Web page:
Talks with Tolkien artists: Snow-Monster

24 min read

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MirachRavaia's avatar
By MirachRavaia

The last talk of the year 2018 is with :iconsnow-monster: - Snow-Monster - a very interesting and inspiring talk, well worth the longer read!
And here is a little selection from his gallery:

Ecthelion of the fountain by Snow-Monster Poisonous by Snow-Monster
Fingon and Maedros by Snow-Monster The Children of Hurin by Snow-Monster Burarum by Snow-Monster
Shadow and Flame by Snow-Monster Lady of Lorien by Snow-Monster

Hello! For the beginning, could you tell us something about yourself?

Hi! I'm a self-taught traditional artist from the American Rocky Mountains. I've developed a love of classical literature, an appreciation for early American history, a keen interest in film and movies, and a passion for ice hockey to name a few of my interests.

My work entertains an interest in discovering a sense of wonder through the natural world around us and the richness of the imagination.

My hope is to develop my artistic talents further and eventually become a storybook illustrator.

What brought you to deviatArt and how did you pick your username?

I was really into superheroes as a teen especially the Marvel characters shortly before the MCU movies were made. I found this Captain America redesign by DavidFernandezArt and was immediately hooked.

As for my username, my first online account was made for a few hockey jersey concept sites which I frequented and submitted designs to. My favorite hockey team being the Colorado Avalanche, I used their first mascot, Howler the Yeti, as inspiration; a snow monster. At the time, I joined deviantart to primarily feature some hockey team logos I redesigned. It was only later that I decided to focus more on my sketches. I've pretty much stuck with the username ever since.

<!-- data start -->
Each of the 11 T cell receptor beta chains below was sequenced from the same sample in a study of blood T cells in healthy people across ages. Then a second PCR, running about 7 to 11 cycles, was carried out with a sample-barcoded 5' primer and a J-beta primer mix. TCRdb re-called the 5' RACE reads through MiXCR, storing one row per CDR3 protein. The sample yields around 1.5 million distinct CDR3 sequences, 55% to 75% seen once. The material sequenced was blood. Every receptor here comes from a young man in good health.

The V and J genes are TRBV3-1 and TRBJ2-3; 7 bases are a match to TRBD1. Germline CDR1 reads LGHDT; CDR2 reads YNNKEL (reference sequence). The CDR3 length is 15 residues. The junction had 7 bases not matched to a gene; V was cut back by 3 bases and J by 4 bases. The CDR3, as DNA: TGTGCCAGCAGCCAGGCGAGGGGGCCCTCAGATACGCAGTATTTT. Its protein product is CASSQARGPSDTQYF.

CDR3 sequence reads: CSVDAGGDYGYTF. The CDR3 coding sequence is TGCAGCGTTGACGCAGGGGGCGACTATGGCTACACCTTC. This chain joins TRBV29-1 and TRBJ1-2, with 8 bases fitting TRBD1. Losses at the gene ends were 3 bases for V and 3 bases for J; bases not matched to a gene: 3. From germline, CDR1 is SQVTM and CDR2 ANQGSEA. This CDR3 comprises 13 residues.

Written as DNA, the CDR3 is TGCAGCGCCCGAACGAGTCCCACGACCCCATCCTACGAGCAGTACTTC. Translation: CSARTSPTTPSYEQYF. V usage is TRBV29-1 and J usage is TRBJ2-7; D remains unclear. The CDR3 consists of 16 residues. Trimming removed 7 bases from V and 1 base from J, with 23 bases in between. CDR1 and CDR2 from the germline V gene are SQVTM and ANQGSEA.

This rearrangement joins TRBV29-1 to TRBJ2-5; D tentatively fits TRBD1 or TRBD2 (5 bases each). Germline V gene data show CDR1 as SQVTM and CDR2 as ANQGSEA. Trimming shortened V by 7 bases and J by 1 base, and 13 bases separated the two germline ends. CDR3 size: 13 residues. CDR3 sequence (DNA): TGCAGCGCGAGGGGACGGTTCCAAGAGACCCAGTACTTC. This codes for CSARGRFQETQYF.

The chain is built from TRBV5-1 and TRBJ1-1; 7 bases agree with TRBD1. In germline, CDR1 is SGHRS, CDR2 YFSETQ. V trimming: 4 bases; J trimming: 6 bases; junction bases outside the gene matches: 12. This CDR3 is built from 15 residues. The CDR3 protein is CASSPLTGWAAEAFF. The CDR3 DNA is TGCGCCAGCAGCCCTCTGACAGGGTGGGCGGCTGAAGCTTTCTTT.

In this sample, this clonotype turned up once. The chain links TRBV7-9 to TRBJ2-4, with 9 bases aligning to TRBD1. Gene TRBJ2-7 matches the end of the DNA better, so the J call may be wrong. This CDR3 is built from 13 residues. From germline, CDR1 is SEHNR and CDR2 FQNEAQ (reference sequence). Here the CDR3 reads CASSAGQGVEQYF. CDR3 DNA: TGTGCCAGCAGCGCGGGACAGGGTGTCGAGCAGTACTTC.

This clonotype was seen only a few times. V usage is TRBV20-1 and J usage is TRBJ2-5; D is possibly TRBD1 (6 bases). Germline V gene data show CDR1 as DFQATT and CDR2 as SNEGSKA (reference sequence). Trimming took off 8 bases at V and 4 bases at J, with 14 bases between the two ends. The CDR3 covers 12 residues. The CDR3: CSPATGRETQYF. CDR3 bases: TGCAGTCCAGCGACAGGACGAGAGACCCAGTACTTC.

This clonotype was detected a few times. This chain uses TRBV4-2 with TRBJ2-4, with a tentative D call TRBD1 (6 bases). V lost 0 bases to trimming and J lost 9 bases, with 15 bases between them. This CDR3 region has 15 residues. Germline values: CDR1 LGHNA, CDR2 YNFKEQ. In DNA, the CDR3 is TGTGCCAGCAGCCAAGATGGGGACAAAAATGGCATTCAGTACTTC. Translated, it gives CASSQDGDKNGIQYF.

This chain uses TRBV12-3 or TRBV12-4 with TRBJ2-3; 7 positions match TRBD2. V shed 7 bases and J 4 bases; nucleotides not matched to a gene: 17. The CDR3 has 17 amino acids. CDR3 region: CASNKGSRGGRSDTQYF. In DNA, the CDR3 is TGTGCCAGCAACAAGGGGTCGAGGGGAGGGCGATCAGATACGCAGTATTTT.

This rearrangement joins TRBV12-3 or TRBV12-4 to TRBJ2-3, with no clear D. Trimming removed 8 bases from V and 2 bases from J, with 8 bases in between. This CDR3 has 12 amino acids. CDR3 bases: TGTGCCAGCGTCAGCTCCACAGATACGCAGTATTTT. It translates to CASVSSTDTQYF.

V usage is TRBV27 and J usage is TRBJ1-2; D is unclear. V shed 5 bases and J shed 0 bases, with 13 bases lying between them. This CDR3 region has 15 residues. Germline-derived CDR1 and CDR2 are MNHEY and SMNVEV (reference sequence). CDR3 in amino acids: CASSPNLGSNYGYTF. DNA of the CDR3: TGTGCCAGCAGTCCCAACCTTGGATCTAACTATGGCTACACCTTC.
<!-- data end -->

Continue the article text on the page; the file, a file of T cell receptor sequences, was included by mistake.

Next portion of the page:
Hockey and superheroes are not really topics leading to Middle-earth :) (Smile) How did you enter Tolkien's world for the first time, and what impression did it leave in you?

I first entered the world of Tolkien when I was eight years old. My mom gave me a copy of The Hobbit and I enjoyed the first few chapters, but it wasn't until I got to the Riddles in the Dark that I really got hooked on the world Middle-earth. Needless to say, once I finished the Hobbit I dove into the first copy of the Lord of the Rings that I could get my hands on. I received the Silmarillion for Christmas after that and have been collecting Tolkien's writings ever since, so it's safe to say that the impression was a lasting one.

So you was not even 10 when you read the Silmarillion, do I understand that correctly? Wasn't it too hard to read for you then?

That's right. I admit it was a challenge for me to read at the time, it may have been beyond my years, but I still found a good deal to appreciate. Even though I didn't fully comprehend the entire account I could recognize the truth and beauty conveyed by Tolkien in his writings. It has taken me several re-readings, but I have found so much to discover and think about in the Silmarillion largely, I believe, because it is relatively untouched by pop culture and modern media and therefore more open to the imagination. I still find the chapter the Lay of Beleriand difficult, but the tales of the war of the jewels are spectacular, somber, and genuinely inspiring. That's what I found mesmerizing as a boy.

What creates the image of Middle-earth in your mind? Is it more influenced by the books or movies, or maybe other artists, and did it change over time or remained the same?